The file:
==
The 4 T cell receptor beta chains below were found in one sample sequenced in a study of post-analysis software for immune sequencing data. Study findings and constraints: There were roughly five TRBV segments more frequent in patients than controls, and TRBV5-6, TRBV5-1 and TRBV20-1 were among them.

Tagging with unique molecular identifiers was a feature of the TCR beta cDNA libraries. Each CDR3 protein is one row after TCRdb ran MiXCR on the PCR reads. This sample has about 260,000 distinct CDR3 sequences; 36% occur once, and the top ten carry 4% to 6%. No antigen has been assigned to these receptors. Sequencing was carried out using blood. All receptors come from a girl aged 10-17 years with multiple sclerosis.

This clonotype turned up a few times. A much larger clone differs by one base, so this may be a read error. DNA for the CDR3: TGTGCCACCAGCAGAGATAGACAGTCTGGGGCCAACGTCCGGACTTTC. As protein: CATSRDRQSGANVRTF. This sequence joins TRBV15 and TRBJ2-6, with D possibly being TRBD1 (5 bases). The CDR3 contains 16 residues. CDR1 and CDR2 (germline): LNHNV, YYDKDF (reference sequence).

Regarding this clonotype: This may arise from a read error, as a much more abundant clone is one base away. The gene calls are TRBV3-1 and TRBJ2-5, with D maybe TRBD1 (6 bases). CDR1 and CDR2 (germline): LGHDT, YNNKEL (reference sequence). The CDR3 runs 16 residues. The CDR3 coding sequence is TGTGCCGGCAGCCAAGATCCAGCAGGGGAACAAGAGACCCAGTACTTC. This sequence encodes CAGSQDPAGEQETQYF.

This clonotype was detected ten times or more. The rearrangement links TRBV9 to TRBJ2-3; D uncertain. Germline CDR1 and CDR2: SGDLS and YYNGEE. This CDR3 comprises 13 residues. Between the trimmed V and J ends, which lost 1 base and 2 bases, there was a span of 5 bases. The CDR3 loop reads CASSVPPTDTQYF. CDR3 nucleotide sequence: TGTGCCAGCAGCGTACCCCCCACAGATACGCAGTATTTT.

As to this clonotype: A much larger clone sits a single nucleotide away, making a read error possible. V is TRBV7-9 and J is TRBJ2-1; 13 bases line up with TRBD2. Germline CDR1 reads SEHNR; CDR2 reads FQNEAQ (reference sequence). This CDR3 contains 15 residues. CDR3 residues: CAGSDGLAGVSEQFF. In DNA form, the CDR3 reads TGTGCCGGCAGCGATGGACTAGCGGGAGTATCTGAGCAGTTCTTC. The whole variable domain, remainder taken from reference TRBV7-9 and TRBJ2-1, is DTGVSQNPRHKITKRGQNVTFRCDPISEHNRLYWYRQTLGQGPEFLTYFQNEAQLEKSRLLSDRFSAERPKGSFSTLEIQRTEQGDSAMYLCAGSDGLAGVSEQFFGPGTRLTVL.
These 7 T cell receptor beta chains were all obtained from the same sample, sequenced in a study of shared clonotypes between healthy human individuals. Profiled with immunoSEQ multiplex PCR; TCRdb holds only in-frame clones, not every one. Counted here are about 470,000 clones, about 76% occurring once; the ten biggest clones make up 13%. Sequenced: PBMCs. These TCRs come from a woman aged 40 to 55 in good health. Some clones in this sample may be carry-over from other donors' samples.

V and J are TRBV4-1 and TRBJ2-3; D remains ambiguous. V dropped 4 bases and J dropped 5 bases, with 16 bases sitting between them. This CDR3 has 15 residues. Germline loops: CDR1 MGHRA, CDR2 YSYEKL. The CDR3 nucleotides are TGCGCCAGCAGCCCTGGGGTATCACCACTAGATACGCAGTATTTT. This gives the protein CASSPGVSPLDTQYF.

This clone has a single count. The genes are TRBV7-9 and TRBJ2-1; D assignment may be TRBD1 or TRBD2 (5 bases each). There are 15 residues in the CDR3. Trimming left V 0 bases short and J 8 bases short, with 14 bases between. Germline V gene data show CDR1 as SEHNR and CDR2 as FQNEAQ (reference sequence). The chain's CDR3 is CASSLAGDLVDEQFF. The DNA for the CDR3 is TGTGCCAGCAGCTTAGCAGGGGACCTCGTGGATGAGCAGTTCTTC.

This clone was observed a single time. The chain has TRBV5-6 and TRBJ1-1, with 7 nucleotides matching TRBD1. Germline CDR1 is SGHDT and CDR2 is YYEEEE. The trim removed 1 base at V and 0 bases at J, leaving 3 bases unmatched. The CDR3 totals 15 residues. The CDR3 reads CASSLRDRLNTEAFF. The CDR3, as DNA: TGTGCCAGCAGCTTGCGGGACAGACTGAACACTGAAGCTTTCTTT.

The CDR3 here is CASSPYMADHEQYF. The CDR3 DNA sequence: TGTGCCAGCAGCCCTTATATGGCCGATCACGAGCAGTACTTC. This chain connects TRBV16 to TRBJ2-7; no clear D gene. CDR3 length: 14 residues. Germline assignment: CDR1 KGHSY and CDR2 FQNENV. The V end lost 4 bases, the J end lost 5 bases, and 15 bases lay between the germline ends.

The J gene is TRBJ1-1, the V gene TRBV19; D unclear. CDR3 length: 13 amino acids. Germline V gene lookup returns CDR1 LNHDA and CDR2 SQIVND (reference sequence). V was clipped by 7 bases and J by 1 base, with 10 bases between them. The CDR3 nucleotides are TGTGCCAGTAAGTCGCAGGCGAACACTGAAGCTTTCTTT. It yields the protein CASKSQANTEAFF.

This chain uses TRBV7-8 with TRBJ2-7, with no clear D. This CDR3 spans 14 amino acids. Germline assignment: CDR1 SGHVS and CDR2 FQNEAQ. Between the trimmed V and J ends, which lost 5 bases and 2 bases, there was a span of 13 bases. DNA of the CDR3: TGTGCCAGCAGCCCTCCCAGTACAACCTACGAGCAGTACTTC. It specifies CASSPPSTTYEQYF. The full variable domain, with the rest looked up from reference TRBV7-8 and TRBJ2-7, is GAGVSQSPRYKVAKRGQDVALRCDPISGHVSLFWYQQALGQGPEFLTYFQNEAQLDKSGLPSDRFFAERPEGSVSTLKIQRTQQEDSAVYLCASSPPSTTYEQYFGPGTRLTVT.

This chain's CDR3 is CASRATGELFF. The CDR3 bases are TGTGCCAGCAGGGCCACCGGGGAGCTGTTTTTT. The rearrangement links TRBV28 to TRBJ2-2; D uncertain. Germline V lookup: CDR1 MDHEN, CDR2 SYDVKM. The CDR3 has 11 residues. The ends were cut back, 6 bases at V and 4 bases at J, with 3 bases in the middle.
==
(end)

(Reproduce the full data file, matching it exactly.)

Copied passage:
The 4 T cell receptor beta chains below were found in one sample sequenced in a study of post-analysis software for immune sequencing data. Study findings and constraints: There were roughly five TRBV segments more frequent in patients than controls, and TRBV5-6, TRBV5-1 and TRBV20-1 were among them.

Tagging with unique molecular identifiers was a feature of the TCR beta cDNA libraries. Each CDR3 protein is one row after TCRdb ran MiXCR on the PCR reads. This sample has about 260,000 distinct CDR3 sequences; 36% occur once, and the top ten carry 4% to 6%. No antigen has been assigned to these receptors. Sequencing was carried out using blood. All receptors come from a girl aged 10-17 years with multiple sclerosis.

This clonotype turned up a few times. A much larger clone differs by one base, so this may be a read error. DNA for the CDR3: TGTGCCACCAGCAGAGATAGACAGTCTGGGGCCAACGTCCGGACTTTC. As protein: CATSRDRQSGANVRTF. This sequence joins TRBV15 and TRBJ2-6, with D possibly being TRBD1 (5 bases). The CDR3 contains 16 residues. CDR1 and CDR2 (germline): LNHNV, YYDKDF (reference sequence).

Regarding this clonotype: This may arise from a read error, as a much more abundant clone is one base away. The gene calls are TRBV3-1 and TRBJ2-5, with D maybe TRBD1 (6 bases). CDR1 and CDR2 (germline): LGHDT, YNNKEL (reference sequence). The CDR3 runs 16 residues. The CDR3 coding sequence is TGTGCCGGCAGCCAAGATCCAGCAGGGGAACAAGAGACCCAGTACTTC. This sequence encodes CAGSQDPAGEQETQYF.

This clonotype was detected ten times or more. The rearrangement links TRBV9 to TRBJ2-3; D uncertain. Germline CDR1 and CDR2: SGDLS and YYNGEE. This CDR3 comprises 13 residues. Between the trimmed V and J ends, which lost 1 base and 2 bases, there was a span of 5 bases. The CDR3 loop reads CASSVPPTDTQYF. CDR3 nucleotide sequence: TGTGCCAGCAGCGTACCCCCCACAGATACGCAGTATTTT.

As to this clonotype: A much larger clone sits a single nucleotide away, making a read error possible. V is TRBV7-9 and J is TRBJ2-1; 13 bases line up with TRBD2. Germline CDR1 reads SEHNR; CDR2 reads FQNEAQ (reference sequence). This CDR3 contains 15 residues. CDR3 residues: CAGSDGLAGVSEQFF. In DNA form, the CDR3 reads TGTGCCGGCAGCGATGGACTAGCGGGAGTATCTGAGCAGTTCTTC. The whole variable domain, remainder taken from reference TRBV7-9 and TRBJ2-1, is DTGVSQNPRHKITKRGQNVTFRCDPISEHNRLYWYRQTLGQGPEFLTYFQNEAQLEKSRLLSDRFSAERPKGSFSTLEIQRTEQGDSAMYLCAGSDGLAGVSEQFFGPGTRLTVL.
These 7 T cell receptor beta chains were all obtained from the same sample, sequenced in a study of shared clonotypes between healthy human individuals. Profiled with immunoSEQ multiplex PCR; TCRdb holds only in-frame clones, not every one. Counted here are about 470,000 clones, about 76% occurring once; the ten biggest clones make up 13%. Sequenced: PBMCs. These TCRs come from a woman aged 40 to 55 in good health. Some clones in this sample may be carry-over from other donors' samples.

V and J are TRBV4-1 and TRBJ2-3; D remains ambiguous. V dropped 4 bases and J dropped 5 bases, with 16 bases sitting between them. This CDR3 has 15 residues. Germline loops: CDR1 MGHRA, CDR2 YSYEKL. The CDR3 nucleotides are TGCGCCAGCAGCCCTGGGGTATCACCACTAGATACGCAGTATTTT. This gives the protein CASSPGVSPLDTQYF.

This clone has a single count. The genes are TRBV7-9 and TRBJ2-1; D assignment may be TRBD1 or TRBD2 (5 bases each). There are 15 residues in the CDR3. Trimming left V 0 bases short and J 8 bases short, with 14 bases between. Germline V gene data show CDR1 as SEHNR and CDR2 as FQNEAQ (reference sequence). The chain's CDR3 is CASSLAGDLVDEQFF. The DNA for the CDR3 is TGTGCCAGCAGCTTAGCAGGGGACCTCGTGGATGAGCAGTTCTTC.

This clone was observed a single time. The chain has TRBV5-6 and TRBJ1-1, with 7 nucleotides matching TRBD1. Germline CDR1 is SGHDT and CDR2 is YYEEEE. The trim removed 1 base at V and 0 bases at J, leaving 3 bases unmatched. The CDR3 totals 15 residues. The CDR3 reads CASSLRDRLNTEAFF. The CDR3, as DNA: TGTGCCAGCAGCTTGCGGGACAGACTGAACACTGAAGCTTTCTTT.

The CDR3 here is CASSPYMADHEQYF. The CDR3 DNA sequence: TGTGCCAGCAGCCCTTATATGGCCGATCACGAGCAGTACTTC. This chain connects TRBV16 to TRBJ2-7; no clear D gene. CDR3 length: 14 residues. Germline assignment: CDR1 KGHSY and CDR2 FQNENV. The V end lost 4 bases, the J end lost 5 bases, and 15 bases lay between the germline ends.

The J gene is TRBJ1-1, the V gene TRBV19; D unclear. CDR3 length: 13 amino acids. Germline V gene lookup returns CDR1 LNHDA and CDR2 SQIVND (reference sequence). V was clipped by 7 bases and J by 1 base, with 10 bases between them. The CDR3 nucleotides are TGTGCCAGTAAGTCGCAGGCGAACACTGAAGCTTTCTTT. It yields the protein CASKSQANTEAFF.

This chain uses TRBV7-8 with TRBJ2-7, with no clear D. This CDR3 spans 14 amino acids. Germline assignment: CDR1 SGHVS and CDR2 FQNEAQ. Between the trimmed V and J ends, which lost 5 bases and 2 bases, there was a span of 13 bases. DNA of the CDR3: TGTGCCAGCAGCCCTCCCAGTACAACCTACGAGCAGTACTTC. It specifies CASSPPSTTYEQYF. The full variable domain, with the rest looked up from reference TRBV7-8 and TRBJ2-7, is GAGVSQSPRYKVAKRGQDVALRCDPISGHVSLFWYQQALGQGPEFLTYFQNEAQLDKSGLPSDRFFAERPEGSVSTLKIQRTQQEDSAVYLCASSPPSTTYEQYFGPGTRLTVT.

This chain's CDR3 is CASRATGELFF. The CDR3 bases are TGTGCCAGCAGGGCCACCGGGGAGCTGTTTTTT. The rearrangement links TRBV28 to TRBJ2-2; D uncertain. Germline V lookup: CDR1 MDHEN, CDR2 SYDVKM. The CDR3 has 11 residues. The ends were cut back, 6 bases at V and 4 bases at J, with 3 bases in the middle.